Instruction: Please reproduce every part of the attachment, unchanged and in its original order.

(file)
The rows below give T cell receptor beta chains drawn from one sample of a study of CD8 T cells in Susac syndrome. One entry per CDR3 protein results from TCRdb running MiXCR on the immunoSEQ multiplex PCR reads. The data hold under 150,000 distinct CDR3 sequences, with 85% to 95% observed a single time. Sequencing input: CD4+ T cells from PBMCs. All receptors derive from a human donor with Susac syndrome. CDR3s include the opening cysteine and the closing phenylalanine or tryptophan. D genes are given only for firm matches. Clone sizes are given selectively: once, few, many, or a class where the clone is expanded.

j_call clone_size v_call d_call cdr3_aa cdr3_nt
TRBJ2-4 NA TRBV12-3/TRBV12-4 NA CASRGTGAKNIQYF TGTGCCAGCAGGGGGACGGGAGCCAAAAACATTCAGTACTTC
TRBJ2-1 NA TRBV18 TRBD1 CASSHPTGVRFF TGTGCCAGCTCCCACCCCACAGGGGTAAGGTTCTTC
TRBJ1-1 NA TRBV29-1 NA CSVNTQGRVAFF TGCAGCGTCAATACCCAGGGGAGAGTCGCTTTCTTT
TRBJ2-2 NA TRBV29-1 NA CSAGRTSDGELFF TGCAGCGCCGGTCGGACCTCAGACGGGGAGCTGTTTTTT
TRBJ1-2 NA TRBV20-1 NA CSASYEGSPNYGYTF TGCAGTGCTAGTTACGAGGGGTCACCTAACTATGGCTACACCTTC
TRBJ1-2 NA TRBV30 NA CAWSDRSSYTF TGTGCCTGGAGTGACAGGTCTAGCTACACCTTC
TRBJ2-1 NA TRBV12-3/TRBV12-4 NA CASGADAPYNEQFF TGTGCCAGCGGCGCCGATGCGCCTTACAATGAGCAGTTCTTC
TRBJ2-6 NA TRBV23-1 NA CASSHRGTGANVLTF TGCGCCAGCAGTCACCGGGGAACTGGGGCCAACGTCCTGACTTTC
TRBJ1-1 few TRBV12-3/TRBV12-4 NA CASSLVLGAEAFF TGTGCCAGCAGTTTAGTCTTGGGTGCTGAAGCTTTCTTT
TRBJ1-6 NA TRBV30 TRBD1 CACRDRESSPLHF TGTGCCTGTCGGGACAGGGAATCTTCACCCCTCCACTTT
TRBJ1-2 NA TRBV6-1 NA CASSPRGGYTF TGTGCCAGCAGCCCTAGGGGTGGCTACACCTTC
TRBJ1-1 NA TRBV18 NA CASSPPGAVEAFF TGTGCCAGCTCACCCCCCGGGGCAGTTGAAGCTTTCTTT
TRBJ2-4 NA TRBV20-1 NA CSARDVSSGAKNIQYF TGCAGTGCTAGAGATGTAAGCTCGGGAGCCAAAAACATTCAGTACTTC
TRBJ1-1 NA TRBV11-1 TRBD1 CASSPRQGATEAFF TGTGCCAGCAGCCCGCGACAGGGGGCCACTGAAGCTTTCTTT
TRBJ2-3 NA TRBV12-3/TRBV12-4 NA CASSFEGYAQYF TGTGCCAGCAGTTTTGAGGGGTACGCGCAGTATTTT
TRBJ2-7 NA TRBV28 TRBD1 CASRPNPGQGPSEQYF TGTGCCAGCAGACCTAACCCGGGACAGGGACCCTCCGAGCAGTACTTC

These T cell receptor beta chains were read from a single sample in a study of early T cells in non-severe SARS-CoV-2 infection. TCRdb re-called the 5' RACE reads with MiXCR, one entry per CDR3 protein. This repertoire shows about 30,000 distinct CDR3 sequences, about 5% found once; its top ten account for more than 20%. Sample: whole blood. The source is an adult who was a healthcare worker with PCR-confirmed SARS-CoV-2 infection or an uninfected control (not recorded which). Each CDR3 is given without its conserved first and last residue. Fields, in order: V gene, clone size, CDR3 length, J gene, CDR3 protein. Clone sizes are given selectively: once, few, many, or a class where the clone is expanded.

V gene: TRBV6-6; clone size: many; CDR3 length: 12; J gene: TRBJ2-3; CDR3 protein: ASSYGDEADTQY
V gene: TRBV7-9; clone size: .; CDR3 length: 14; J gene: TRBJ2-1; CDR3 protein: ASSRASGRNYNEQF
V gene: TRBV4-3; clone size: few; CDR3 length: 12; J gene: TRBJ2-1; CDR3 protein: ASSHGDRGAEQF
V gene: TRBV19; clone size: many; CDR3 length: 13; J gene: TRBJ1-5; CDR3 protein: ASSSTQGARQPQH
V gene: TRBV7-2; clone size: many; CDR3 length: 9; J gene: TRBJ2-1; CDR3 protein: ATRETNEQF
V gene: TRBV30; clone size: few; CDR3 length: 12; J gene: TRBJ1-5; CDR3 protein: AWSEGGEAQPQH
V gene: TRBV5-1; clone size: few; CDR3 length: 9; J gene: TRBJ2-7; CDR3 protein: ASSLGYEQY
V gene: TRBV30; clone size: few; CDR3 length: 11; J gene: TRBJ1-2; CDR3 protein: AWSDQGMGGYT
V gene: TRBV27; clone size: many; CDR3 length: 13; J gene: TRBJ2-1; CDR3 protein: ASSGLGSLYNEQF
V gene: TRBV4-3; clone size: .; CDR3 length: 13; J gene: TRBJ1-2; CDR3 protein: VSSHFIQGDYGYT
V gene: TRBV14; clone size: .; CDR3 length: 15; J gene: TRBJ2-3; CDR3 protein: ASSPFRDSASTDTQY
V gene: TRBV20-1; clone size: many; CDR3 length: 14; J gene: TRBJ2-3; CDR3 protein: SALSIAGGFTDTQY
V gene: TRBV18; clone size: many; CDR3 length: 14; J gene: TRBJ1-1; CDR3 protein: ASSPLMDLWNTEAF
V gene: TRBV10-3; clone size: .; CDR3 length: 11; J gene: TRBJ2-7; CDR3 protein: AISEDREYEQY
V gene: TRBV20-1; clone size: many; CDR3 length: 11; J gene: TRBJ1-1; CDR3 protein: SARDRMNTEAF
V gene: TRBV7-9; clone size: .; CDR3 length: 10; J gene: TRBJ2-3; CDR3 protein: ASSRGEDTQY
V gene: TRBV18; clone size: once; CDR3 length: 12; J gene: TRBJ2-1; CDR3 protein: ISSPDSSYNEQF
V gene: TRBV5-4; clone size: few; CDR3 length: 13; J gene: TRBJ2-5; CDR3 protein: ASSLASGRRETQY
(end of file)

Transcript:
The rows below give T cell receptor beta chains drawn from one sample of a study of CD8 T cells in Susac syndrome. One entry per CDR3 protein results from TCRdb running MiXCR on the immunoSEQ multiplex PCR reads. The data hold under 150,000 distinct CDR3 sequences, with 85% to 95% observed a single time. Sequencing input: CD4+ T cells from PBMCs. All receptors derive from a human donor with Susac syndrome. CDR3s include the opening cysteine and the closing phenylalanine or tryptophan. D genes are given only for firm matches. Clone sizes are given selectively: once, few, many, or a class where the clone is expanded.

j_call clone_size v_call d_call cdr3_aa cdr3_nt
TRBJ2-4 NA TRBV12-3/TRBV12-4 NA CASRGTGAKNIQYF TGTGCCAGCAGGGGGACGGGAGCCAAAAACATTCAGTACTTC
TRBJ2-1 NA TRBV18 TRBD1 CASSHPTGVRFF TGTGCCAGCTCCCACCCCACAGGGGTAAGGTTCTTC
TRBJ1-1 NA TRBV29-1 NA CSVNTQGRVAFF TGCAGCGTCAATACCCAGGGGAGAGTCGCTTTCTTT
TRBJ2-2 NA TRBV29-1 NA CSAGRTSDGELFF TGCAGCGCCGGTCGGACCTCAGACGGGGAGCTGTTTTTT
TRBJ1-2 NA TRBV20-1 NA CSASYEGSPNYGYTF TGCAGTGCTAGTTACGAGGGGTCACCTAACTATGGCTACACCTTC
TRBJ1-2 NA TRBV30 NA CAWSDRSSYTF TGTGCCTGGAGTGACAGGTCTAGCTACACCTTC
TRBJ2-1 NA TRBV12-3/TRBV12-4 NA CASGADAPYNEQFF TGTGCCAGCGGCGCCGATGCGCCTTACAATGAGCAGTTCTTC
TRBJ2-6 NA TRBV23-1 NA CASSHRGTGANVLTF TGCGCCAGCAGTCACCGGGGAACTGGGGCCAACGTCCTGACTTTC
TRBJ1-1 few TRBV12-3/TRBV12-4 NA CASSLVLGAEAFF TGTGCCAGCAGTTTAGTCTTGGGTGCTGAAGCTTTCTTT
TRBJ1-6 NA TRBV30 TRBD1 CACRDRESSPLHF TGTGCCTGTCGGGACAGGGAATCTTCACCCCTCCACTTT
TRBJ1-2 NA TRBV6-1 NA CASSPRGGYTF TGTGCCAGCAGCCCTAGGGGTGGCTACACCTTC
TRBJ1-1 NA TRBV18 NA CASSPPGAVEAFF TGTGCCAGCTCACCCCCCGGGGCAGTTGAAGCTTTCTTT
TRBJ2-4 NA TRBV20-1 NA CSARDVSSGAKNIQYF TGCAGTGCTAGAGATGTAAGCTCGGGAGCCAAAAACATTCAGTACTTC
TRBJ1-1 NA TRBV11-1 TRBD1 CASSPRQGATEAFF TGTGCCAGCAGCCCGCGACAGGGGGCCACTGAAGCTTTCTTT
TRBJ2-3 NA TRBV12-3/TRBV12-4 NA CASSFEGYAQYF TGTGCCAGCAGTTTTGAGGGGTACGCGCAGTATTTT
TRBJ2-7 NA TRBV28 TRBD1 CASRPNPGQGPSEQYF TGTGCCAGCAGACCTAACCCGGGACAGGGACCCTCCGAGCAGTACTTC

These T cell receptor beta chains were read from a single sample in a study of early T cells in non-severe SARS-CoV-2 infection. TCRdb re-called the 5' RACE reads with MiXCR, one entry per CDR3 protein. This repertoire shows about 30,000 distinct CDR3 sequences, about 5% found once; its top ten account for more than 20%. Sample: whole blood. The source is an adult who was a healthcare worker with PCR-confirmed SARS-CoV-2 infection or an uninfected control (not recorded which). Each CDR3 is given without its conserved first and last residue. Fields, in order: V gene, clone size, CDR3 length, J gene, CDR3 protein. Clone sizes are given selectively: once, few, many, or a class where the clone is expanded.

V gene: TRBV6-6; clone size: many; CDR3 length: 12; J gene: TRBJ2-3; CDR3 protein: ASSYGDEADTQY
V gene: TRBV7-9; clone size: .; CDR3 length: 14; J gene: TRBJ2-1; CDR3 protein: ASSRASGRNYNEQF
V gene: TRBV4-3; clone size: few; CDR3 length: 12; J gene: TRBJ2-1; CDR3 protein: ASSHGDRGAEQF
V gene: TRBV19; clone size: many; CDR3 length: 13; J gene: TRBJ1-5; CDR3 protein: ASSSTQGARQPQH
V gene: TRBV7-2; clone size: many; CDR3 length: 9; J gene: TRBJ2-1; CDR3 protein: ATRETNEQF
V gene: TRBV30; clone size: few; CDR3 length: 12; J gene: TRBJ1-5; CDR3 protein: AWSEGGEAQPQH
V gene: TRBV5-1; clone size: few; CDR3 length: 9; J gene: TRBJ2-7; CDR3 protein: ASSLGYEQY
V gene: TRBV30; clone size: few; CDR3 length: 11; J gene: TRBJ1-2; CDR3 protein: AWSDQGMGGYT
V gene: TRBV27; clone size: many; CDR3 length: 13; J gene: TRBJ2-1; CDR3 protein: ASSGLGSLYNEQF
V gene: TRBV4-3; clone size: .; CDR3 length: 13; J gene: TRBJ1-2; CDR3 protein: VSSHFIQGDYGYT
V gene: TRBV14; clone size: .; CDR3 length: 15; J gene: TRBJ2-3; CDR3 protein: ASSPFRDSASTDTQY
V gene: TRBV20-1; clone size: many; CDR3 length: 14; J gene: TRBJ2-3; CDR3 protein: SALSIAGGFTDTQY
V gene: TRBV18; clone size: many; CDR3 length: 14; J gene: TRBJ1-1; CDR3 protein: ASSPLMDLWNTEAF
V gene: TRBV10-3; clone size: .; CDR3 length: 11; J gene: TRBJ2-7; CDR3 protein: AISEDREYEQY
V gene: TRBV20-1; clone size: many; CDR3 length: 11; J gene: TRBJ1-1; CDR3 protein: SARDRMNTEAF
V gene: TRBV7-9; clone size: .; CDR3 length: 10; J gene: TRBJ2-3; CDR3 protein: ASSRGEDTQY
V gene: TRBV18; clone size: once; CDR3 length: 12; J gene: TRBJ2-1; CDR3 protein: ISSPDSSYNEQF
V gene: TRBV5-4; clone size: few; CDR3 length: 13; J gene: TRBJ2-5; CDR3 protein: ASSLASGRRETQY